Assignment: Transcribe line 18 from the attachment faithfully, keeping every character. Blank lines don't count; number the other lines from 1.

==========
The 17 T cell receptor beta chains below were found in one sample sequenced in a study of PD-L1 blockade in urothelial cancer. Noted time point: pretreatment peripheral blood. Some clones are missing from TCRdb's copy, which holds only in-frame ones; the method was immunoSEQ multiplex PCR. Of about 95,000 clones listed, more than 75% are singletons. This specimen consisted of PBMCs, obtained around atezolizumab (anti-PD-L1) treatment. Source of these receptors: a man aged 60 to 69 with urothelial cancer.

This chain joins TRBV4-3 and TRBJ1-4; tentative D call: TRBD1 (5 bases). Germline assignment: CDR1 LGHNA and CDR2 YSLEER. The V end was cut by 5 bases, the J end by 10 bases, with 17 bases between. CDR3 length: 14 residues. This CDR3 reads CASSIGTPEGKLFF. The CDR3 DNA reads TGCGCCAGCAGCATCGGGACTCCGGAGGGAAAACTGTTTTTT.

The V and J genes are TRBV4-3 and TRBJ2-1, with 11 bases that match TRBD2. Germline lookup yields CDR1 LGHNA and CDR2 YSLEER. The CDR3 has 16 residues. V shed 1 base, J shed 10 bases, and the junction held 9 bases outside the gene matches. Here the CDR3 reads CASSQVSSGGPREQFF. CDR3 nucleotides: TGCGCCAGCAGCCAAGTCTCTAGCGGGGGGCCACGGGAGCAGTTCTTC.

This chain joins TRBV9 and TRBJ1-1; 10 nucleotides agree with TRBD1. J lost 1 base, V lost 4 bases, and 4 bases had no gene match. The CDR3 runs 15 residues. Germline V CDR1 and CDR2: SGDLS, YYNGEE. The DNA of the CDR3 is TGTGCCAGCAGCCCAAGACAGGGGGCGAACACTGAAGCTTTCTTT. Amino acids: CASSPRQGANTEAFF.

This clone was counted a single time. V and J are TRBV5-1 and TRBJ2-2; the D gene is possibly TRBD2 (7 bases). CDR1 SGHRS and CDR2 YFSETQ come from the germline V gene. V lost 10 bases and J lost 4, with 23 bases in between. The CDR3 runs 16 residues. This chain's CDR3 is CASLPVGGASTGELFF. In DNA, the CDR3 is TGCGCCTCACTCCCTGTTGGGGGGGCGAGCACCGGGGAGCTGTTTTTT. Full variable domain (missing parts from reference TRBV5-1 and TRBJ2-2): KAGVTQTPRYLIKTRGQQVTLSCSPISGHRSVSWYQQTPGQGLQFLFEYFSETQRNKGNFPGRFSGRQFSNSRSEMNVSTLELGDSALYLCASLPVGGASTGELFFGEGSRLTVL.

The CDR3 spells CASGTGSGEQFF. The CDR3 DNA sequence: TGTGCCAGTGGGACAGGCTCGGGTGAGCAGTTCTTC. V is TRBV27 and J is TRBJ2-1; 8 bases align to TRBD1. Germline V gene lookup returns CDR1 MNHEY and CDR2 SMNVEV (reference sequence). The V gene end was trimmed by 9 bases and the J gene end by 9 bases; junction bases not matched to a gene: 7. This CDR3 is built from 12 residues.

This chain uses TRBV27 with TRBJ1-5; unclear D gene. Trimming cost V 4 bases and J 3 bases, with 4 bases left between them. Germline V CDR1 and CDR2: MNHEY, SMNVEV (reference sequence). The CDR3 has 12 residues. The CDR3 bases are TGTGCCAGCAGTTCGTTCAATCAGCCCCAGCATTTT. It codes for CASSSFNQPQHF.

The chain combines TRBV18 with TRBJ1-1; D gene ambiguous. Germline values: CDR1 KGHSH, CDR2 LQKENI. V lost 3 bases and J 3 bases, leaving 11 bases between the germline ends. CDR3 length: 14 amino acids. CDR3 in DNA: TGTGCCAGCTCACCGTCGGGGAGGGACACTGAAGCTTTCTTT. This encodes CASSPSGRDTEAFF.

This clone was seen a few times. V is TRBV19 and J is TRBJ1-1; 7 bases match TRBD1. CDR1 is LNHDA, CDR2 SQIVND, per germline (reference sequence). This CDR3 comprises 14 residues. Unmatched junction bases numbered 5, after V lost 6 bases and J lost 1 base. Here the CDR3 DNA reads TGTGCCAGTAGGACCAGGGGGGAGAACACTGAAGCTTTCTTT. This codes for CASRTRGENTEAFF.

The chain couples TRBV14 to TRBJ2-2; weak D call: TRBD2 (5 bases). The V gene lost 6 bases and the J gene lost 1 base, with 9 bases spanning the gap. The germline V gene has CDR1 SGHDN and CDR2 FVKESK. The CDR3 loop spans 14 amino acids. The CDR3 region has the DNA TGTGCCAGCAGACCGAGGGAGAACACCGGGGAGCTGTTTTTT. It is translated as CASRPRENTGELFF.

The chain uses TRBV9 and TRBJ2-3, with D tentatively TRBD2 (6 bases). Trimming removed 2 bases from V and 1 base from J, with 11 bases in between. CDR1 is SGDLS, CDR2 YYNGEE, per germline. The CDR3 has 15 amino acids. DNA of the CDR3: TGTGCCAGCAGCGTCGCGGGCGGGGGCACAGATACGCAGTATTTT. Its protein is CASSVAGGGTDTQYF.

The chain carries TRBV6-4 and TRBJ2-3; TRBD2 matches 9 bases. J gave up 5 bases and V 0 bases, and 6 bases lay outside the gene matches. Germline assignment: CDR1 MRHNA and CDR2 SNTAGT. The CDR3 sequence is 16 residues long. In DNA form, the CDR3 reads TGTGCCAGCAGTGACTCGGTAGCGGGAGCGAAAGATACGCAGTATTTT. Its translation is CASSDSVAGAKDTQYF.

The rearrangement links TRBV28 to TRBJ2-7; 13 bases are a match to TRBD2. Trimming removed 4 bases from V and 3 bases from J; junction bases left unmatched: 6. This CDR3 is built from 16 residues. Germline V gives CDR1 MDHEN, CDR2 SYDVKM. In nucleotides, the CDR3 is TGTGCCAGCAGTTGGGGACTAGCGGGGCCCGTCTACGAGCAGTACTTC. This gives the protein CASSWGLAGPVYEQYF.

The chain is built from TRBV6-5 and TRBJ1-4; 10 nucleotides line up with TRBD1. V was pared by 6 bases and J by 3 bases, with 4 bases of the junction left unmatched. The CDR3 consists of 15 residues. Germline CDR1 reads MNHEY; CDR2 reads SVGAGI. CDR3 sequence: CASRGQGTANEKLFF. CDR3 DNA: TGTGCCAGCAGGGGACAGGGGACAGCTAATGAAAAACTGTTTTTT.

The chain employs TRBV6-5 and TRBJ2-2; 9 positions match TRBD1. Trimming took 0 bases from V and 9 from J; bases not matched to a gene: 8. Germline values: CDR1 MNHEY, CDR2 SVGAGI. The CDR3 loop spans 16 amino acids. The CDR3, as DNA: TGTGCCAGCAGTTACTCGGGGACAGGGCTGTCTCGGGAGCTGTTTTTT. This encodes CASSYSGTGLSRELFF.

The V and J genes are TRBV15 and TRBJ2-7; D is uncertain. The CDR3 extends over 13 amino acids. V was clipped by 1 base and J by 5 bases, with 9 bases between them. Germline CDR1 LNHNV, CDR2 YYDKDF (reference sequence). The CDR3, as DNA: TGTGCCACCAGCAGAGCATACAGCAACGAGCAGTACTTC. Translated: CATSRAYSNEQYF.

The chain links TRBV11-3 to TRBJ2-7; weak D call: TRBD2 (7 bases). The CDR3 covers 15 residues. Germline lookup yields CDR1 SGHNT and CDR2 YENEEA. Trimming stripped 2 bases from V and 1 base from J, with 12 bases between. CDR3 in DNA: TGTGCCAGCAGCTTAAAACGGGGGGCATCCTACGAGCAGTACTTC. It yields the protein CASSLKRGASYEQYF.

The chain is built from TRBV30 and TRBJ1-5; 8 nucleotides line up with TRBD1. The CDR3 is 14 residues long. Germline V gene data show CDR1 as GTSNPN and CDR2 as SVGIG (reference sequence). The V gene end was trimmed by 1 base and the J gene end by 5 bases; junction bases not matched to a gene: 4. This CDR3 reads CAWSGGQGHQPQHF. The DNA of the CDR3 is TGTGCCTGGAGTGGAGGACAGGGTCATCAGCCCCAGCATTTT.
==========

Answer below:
The chain is built from TRBV30 and TRBJ1-5; 8 nucleotides line up with TRBD1. The CDR3 is 14 residues long. Germline V gene data show CDR1 as GTSNPN and CDR2 as SVGIG (reference sequence). The V gene end was trimmed by 1 base and the J gene end by 5 bases; junction bases not matched to a gene: 4. This CDR3 reads CAWSGGQGHQPQHF. The DNA of the CDR3 is TGTGCCTGGAGTGGAGGACAGGGTCATCAGCCCCAGCATTTT.